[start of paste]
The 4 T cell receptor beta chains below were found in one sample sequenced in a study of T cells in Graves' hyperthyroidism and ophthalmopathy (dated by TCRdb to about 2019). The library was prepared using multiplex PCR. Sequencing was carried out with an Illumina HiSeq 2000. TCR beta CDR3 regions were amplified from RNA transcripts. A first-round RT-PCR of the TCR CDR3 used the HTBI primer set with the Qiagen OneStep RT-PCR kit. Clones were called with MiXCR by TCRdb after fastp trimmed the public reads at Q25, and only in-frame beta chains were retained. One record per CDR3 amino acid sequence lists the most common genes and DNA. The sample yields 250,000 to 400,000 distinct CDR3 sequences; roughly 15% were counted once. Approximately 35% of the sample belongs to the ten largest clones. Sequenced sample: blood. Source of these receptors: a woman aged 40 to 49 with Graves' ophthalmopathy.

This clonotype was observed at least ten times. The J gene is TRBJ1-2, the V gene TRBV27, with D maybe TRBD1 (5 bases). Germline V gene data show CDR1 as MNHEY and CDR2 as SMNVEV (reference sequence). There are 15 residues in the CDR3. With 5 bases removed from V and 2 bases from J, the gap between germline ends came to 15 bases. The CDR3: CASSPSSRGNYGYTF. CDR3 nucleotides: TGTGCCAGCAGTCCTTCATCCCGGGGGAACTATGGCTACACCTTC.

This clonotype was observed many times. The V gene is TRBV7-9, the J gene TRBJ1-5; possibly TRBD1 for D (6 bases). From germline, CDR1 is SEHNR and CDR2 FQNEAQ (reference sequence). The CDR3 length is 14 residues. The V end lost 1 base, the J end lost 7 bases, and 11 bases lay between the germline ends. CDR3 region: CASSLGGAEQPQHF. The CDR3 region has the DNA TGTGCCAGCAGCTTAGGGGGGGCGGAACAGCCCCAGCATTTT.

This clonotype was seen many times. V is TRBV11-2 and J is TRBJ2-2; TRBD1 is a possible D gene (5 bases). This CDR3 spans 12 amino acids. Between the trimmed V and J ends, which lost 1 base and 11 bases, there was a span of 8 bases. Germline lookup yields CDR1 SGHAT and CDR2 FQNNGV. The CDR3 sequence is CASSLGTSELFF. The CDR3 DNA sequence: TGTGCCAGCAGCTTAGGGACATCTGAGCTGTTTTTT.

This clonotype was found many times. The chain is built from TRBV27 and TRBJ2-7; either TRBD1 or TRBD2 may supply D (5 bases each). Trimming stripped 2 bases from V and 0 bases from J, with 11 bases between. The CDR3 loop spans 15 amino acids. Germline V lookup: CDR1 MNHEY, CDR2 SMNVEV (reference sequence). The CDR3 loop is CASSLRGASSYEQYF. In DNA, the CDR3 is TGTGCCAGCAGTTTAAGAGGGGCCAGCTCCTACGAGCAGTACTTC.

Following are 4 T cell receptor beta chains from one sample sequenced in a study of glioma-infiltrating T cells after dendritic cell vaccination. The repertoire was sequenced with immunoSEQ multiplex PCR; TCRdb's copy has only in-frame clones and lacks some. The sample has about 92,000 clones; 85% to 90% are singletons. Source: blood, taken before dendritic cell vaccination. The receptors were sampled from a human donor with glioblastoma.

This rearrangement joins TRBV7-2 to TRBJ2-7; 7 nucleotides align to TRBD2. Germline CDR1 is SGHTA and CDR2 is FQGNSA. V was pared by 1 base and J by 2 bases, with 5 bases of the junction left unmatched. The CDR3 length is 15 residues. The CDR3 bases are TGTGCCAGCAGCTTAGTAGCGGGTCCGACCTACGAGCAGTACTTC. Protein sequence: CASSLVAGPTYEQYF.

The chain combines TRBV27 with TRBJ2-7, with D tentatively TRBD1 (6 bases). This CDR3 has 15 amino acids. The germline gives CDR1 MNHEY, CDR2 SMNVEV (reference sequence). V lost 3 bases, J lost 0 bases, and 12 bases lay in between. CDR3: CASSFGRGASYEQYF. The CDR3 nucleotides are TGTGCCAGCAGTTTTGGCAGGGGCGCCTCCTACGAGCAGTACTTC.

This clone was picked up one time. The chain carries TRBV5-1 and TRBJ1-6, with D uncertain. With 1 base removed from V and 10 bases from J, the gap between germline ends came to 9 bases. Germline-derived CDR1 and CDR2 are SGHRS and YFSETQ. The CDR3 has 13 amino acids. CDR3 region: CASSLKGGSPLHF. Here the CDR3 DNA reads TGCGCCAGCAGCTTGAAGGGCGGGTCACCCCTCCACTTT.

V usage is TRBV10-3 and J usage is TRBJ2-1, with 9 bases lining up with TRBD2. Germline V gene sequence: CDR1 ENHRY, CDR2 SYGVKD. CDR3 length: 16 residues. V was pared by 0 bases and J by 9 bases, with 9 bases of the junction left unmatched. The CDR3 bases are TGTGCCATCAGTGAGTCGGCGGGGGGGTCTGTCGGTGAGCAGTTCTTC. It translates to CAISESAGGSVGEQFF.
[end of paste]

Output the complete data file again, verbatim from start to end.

The 4 T cell receptor beta chains below were found in one sample sequenced in a study of T cells in Graves' hyperthyroidism and ophthalmopathy (dated by TCRdb to about 2019). The library was prepared using multiplex PCR. Sequencing was carried out with an Illumina HiSeq 2000. TCR beta CDR3 regions were amplified from RNA transcripts. A first-round RT-PCR of the TCR CDR3 used the HTBI primer set with the Qiagen OneStep RT-PCR kit. Clones were called with MiXCR by TCRdb after fastp trimmed the public reads at Q25, and only in-frame beta chains were retained. One record per CDR3 amino acid sequence lists the most common genes and DNA. The sample yields 250,000 to 400,000 distinct CDR3 sequences; roughly 15% were counted once. Approximately 35% of the sample belongs to the ten largest clones. Sequenced sample: blood. Source of these receptors: a woman aged 40 to 49 with Graves' ophthalmopathy.

This clonotype was observed at least ten times. The J gene is TRBJ1-2, the V gene TRBV27, with D maybe TRBD1 (5 bases). Germline V gene data show CDR1 as MNHEY and CDR2 as SMNVEV (reference sequence). There are 15 residues in the CDR3. With 5 bases removed from V and 2 bases from J, the gap between germline ends came to 15 bases. The CDR3: CASSPSSRGNYGYTF. CDR3 nucleotides: TGTGCCAGCAGTCCTTCATCCCGGGGGAACTATGGCTACACCTTC.

This clonotype was observed many times. The V gene is TRBV7-9, the J gene TRBJ1-5; possibly TRBD1 for D (6 bases). From germline, CDR1 is SEHNR and CDR2 FQNEAQ (reference sequence). The CDR3 length is 14 residues. The V end lost 1 base, the J end lost 7 bases, and 11 bases lay between the germline ends. CDR3 region: CASSLGGAEQPQHF. The CDR3 region has the DNA TGTGCCAGCAGCTTAGGGGGGGCGGAACAGCCCCAGCATTTT.

This clonotype was seen many times. V is TRBV11-2 and J is TRBJ2-2; TRBD1 is a possible D gene (5 bases). This CDR3 spans 12 amino acids. Between the trimmed V and J ends, which lost 1 base and 11 bases, there was a span of 8 bases. Germline lookup yields CDR1 SGHAT and CDR2 FQNNGV. The CDR3 sequence is CASSLGTSELFF. The CDR3 DNA sequence: TGTGCCAGCAGCTTAGGGACATCTGAGCTGTTTTTT.

This clonotype was found many times. The chain is built from TRBV27 and TRBJ2-7; either TRBD1 or TRBD2 may supply D (5 bases each). Trimming stripped 2 bases from V and 0 bases from J, with 11 bases between. The CDR3 loop spans 15 amino acids. Germline V lookup: CDR1 MNHEY, CDR2 SMNVEV (reference sequence). The CDR3 loop is CASSLRGASSYEQYF. In DNA, the CDR3 is TGTGCCAGCAGTTTAAGAGGGGCCAGCTCCTACGAGCAGTACTTC.

Following are 4 T cell receptor beta chains from one sample sequenced in a study of glioma-infiltrating T cells after dendritic cell vaccination. The repertoire was sequenced with immunoSEQ multiplex PCR; TCRdb's copy has only in-frame clones and lacks some. The sample has about 92,000 clones; 85% to 90% are singletons. Source: blood, taken before dendritic cell vaccination. The receptors were sampled from a human donor with glioblastoma.

This rearrangement joins TRBV7-2 to TRBJ2-7; 7 nucleotides align to TRBD2. Germline CDR1 is SGHTA and CDR2 is FQGNSA. V was pared by 1 base and J by 2 bases, with 5 bases of the junction left unmatched. The CDR3 length is 15 residues. The CDR3 bases are TGTGCCAGCAGCTTAGTAGCGGGTCCGACCTACGAGCAGTACTTC. Protein sequence: CASSLVAGPTYEQYF.

The chain combines TRBV27 with TRBJ2-7, with D tentatively TRBD1 (6 bases). This CDR3 has 15 amino acids. The germline gives CDR1 MNHEY, CDR2 SMNVEV (reference sequence). V lost 3 bases, J lost 0 bases, and 12 bases lay in between. CDR3: CASSFGRGASYEQYF. The CDR3 nucleotides are TGTGCCAGCAGTTTTGGCAGGGGCGCCTCCTACGAGCAGTACTTC.

This clone was picked up one time. The chain carries TRBV5-1 and TRBJ1-6, with D uncertain. With 1 base removed from V and 10 bases from J, the gap between germline ends came to 9 bases. Germline-derived CDR1 and CDR2 are SGHRS and YFSETQ. The CDR3 has 13 amino acids. CDR3 region: CASSLKGGSPLHF. Here the CDR3 DNA reads TGCGCCAGCAGCTTGAAGGGCGGGTCACCCCTCCACTTT.

V usage is TRBV10-3 and J usage is TRBJ2-1, with 9 bases lining up with TRBD2. Germline V gene sequence: CDR1 ENHRY, CDR2 SYGVKD. CDR3 length: 16 residues. V was pared by 0 bases and J by 9 bases, with 9 bases of the junction left unmatched. The CDR3 bases are TGTGCCATCAGTGAGTCGGCGGGGGGGTCTGTCGGTGAGCAGTTCTTC. It translates to CAISESAGGSVGEQFF.